Katherine

Link to comment
Share on other sites

Guest tearose

dear pals, let's not go down that path too far! If we start really examining the air we really are breathing, the food we eat, the clothes, the homes, the medicines, the water...we can't police it all. It will not be healthy for our dysautonomic bodies. There is just so much we can control, we must choose our battles. I am just going to ask for us to remind each other that nothing is perfect and to be mindful but cautious. For sure, organic products "seem better" however, if for example mad cow disease is out there actively, it will infect both organic and non-organic stock because the organism will not discriminate between the two! I hope I don't sound harsh. It is just that there is so much "truth" we will never be told that we have to somehow learn to live and thrive in spite of the real dangers. tearose

Link to comment
Share on other sites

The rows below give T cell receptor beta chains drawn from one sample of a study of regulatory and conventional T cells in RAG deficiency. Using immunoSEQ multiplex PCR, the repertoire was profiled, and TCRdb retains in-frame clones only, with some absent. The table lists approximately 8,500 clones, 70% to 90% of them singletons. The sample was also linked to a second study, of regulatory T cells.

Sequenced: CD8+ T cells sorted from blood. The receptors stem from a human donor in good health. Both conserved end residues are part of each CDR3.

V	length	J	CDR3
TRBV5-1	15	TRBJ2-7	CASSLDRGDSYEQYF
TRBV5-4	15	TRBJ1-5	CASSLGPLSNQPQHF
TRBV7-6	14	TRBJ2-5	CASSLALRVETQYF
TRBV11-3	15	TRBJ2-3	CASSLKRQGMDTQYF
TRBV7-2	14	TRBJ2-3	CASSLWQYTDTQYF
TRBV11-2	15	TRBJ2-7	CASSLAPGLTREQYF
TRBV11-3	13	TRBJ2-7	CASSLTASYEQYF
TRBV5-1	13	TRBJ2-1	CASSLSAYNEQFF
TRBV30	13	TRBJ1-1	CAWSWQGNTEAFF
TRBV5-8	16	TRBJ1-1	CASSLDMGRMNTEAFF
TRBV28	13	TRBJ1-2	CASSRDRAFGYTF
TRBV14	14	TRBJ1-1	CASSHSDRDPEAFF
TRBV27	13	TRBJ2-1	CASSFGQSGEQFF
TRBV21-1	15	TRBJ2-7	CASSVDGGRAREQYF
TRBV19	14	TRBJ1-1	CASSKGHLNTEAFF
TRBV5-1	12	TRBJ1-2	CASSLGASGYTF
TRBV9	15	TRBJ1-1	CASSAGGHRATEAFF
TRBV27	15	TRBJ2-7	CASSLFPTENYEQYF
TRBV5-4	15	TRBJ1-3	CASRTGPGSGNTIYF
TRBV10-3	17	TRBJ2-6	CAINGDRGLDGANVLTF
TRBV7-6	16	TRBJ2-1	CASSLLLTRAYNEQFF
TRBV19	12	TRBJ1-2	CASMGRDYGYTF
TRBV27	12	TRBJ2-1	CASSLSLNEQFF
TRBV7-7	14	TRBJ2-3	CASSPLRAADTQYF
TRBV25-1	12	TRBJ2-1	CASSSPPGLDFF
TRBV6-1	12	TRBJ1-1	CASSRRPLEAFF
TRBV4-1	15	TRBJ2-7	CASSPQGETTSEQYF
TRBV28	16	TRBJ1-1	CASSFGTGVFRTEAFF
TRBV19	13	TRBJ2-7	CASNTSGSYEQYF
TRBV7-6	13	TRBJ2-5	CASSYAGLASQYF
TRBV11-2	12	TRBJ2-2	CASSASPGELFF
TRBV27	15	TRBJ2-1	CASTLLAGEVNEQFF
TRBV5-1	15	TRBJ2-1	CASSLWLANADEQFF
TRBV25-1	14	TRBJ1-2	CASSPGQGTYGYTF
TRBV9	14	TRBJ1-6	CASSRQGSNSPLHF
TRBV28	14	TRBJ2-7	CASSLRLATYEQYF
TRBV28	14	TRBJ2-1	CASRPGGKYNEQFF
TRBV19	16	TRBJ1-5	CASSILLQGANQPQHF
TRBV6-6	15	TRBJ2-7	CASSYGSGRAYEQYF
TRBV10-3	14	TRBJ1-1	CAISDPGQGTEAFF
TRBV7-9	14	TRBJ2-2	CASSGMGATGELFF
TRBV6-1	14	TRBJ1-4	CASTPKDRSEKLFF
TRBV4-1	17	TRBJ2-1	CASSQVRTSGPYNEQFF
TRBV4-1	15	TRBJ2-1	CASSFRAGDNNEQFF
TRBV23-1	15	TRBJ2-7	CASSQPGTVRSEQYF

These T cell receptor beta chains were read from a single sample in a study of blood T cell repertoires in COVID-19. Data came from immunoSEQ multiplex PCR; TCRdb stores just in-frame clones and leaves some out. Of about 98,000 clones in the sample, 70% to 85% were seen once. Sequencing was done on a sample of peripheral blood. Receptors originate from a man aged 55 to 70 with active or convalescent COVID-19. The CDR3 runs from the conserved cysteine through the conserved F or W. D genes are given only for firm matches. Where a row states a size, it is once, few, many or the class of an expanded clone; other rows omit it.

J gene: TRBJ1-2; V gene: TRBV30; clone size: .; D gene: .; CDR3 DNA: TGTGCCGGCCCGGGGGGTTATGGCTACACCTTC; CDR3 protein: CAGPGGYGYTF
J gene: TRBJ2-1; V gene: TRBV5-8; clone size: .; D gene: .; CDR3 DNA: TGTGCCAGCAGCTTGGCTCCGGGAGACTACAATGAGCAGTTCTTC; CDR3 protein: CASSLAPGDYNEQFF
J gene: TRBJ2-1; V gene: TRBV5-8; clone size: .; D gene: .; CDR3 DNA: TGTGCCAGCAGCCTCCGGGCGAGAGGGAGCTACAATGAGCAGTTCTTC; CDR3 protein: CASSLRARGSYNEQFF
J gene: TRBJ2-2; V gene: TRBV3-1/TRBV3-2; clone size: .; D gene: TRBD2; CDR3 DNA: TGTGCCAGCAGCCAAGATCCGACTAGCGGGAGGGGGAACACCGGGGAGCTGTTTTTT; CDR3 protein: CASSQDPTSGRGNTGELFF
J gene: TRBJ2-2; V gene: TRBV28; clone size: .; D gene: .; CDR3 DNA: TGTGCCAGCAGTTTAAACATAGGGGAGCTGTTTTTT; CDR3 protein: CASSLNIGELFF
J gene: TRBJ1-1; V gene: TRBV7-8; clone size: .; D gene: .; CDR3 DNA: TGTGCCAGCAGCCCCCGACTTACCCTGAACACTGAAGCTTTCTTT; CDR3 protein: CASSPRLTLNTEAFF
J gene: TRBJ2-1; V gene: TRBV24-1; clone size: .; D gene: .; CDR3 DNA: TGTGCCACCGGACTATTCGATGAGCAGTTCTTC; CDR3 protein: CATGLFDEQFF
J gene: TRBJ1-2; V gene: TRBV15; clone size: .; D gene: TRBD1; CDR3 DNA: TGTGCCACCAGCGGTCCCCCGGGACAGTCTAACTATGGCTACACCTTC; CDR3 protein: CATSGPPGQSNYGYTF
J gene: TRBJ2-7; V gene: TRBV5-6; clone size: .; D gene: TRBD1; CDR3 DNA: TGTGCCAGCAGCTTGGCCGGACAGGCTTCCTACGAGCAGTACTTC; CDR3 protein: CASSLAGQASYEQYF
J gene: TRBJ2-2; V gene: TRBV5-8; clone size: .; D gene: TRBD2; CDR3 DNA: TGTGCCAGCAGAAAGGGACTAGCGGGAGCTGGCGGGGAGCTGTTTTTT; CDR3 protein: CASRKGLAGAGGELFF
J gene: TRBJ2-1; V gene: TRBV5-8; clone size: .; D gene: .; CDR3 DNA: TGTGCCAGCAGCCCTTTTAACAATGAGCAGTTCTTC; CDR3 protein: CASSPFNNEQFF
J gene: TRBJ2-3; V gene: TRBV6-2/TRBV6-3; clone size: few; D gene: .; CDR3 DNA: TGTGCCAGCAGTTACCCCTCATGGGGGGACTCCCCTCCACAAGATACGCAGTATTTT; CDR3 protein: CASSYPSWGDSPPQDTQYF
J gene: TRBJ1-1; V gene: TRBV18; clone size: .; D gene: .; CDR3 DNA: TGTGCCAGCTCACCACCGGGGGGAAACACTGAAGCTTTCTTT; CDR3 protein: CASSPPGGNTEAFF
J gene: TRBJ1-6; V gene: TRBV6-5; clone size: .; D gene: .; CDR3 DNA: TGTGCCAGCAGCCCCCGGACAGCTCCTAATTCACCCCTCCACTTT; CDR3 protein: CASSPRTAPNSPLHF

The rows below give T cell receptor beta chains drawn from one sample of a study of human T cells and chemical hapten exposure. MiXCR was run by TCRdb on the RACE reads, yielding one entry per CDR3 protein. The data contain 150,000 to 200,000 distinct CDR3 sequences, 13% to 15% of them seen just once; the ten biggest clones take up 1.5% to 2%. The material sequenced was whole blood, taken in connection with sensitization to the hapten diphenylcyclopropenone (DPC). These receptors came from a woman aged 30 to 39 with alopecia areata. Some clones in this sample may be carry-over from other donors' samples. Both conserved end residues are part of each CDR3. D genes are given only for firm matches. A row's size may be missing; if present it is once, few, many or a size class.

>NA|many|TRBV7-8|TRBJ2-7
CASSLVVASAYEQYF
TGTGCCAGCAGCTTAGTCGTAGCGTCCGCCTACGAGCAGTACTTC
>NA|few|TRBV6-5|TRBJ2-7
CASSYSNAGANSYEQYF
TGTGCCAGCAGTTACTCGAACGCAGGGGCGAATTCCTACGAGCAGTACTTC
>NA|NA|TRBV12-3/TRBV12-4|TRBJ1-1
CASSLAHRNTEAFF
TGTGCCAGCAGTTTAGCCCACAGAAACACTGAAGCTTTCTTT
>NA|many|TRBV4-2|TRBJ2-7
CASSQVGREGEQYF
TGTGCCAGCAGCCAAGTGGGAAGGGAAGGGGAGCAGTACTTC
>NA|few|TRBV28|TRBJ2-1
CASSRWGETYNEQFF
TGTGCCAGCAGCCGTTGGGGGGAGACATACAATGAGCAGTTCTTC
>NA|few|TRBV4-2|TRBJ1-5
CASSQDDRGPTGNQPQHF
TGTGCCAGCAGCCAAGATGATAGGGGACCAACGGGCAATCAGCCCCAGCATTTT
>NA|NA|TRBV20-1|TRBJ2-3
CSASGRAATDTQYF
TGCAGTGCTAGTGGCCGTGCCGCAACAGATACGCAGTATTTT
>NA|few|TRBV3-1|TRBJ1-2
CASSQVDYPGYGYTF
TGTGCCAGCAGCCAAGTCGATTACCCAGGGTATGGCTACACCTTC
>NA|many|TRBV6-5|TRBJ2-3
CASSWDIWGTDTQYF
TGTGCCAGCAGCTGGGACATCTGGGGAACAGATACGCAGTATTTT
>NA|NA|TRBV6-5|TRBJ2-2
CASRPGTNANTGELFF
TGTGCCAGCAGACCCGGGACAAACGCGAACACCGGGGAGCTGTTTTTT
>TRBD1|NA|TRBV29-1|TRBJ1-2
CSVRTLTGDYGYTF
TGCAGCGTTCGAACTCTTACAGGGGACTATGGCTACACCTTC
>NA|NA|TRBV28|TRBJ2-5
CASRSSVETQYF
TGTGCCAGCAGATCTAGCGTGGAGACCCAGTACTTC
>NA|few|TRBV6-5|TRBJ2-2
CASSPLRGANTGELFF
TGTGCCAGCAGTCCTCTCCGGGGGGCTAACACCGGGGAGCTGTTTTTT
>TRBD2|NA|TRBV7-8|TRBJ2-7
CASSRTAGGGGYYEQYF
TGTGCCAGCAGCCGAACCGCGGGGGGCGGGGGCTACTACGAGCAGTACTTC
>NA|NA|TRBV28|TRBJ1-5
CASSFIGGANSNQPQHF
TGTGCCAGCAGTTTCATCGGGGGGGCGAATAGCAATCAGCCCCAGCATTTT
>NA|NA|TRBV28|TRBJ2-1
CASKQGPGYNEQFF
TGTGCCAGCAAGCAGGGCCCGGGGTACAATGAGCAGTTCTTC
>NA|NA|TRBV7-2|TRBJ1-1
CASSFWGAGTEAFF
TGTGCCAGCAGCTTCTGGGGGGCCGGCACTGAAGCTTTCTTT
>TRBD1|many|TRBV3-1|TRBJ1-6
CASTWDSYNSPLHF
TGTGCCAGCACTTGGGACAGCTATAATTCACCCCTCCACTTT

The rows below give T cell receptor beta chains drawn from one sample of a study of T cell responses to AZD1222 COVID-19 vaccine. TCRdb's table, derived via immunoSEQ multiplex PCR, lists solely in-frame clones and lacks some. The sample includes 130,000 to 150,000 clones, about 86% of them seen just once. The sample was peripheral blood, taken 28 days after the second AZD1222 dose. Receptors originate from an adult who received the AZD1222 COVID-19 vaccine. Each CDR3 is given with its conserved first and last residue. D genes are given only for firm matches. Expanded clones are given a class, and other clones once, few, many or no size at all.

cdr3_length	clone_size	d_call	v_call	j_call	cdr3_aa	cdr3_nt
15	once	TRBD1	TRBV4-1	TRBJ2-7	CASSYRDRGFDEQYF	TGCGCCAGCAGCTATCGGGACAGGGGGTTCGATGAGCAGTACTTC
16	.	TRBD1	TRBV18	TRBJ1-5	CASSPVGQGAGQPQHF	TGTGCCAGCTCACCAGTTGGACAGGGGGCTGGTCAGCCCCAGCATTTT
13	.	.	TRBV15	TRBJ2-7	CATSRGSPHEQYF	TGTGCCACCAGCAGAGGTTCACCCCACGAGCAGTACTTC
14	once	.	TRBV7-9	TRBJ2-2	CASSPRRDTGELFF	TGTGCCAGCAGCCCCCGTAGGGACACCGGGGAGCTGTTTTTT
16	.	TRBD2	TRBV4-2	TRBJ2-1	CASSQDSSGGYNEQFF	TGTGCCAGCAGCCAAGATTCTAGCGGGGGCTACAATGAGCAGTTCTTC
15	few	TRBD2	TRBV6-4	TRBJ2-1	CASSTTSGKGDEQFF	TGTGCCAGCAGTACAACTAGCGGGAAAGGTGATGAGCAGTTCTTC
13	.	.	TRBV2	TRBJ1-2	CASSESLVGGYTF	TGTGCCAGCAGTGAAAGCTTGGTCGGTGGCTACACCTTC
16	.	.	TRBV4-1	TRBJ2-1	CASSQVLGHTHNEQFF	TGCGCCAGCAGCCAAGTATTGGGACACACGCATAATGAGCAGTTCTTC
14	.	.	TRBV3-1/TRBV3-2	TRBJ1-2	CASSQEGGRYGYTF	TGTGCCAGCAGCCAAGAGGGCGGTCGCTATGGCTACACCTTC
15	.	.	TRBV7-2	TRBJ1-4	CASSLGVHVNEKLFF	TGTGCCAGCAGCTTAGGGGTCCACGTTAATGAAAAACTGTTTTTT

tearose, I agree, and I think that's what I was trying to say as well--let's not get too worried about it and just try to take care of ourselves to the extent we have the power to. One minor point of disagreement, organic cows are not as likely to develop mad cow disease because they are not fed dead animals, which is how mad cow disease is passed from animal to animal. However, mad cow disease is one of our least worries.

Link to comment
Share on other sites

Okay, maybe I'm missing something, but can someone please explain how perchlorate (the substance in rocket fuel) got into the ground and our milk in the first place??? It's not like we're launching rockets every day at these places, so what is the source? :)

Link to comment
Share on other sites

Good question, Gena! Perchlorate is actually used for a lot of different things--not just rocket fuel, but all kinds of munitions, fixers for fabrics and dyes, commercial fertilizers, and a lot of other industrial uses. The primary way it makes its way into the environment is that it gets dumped as part of the waste stream, into surface waters and in landfills, or dumps where it leaches into groundwater. DOD has many dump sites contaminated with perchlorate. It appears that not all states are affected at this point--AND again, impacts to human health unknown--except it is an endocrine disruptor.

For more info check out the EPA website: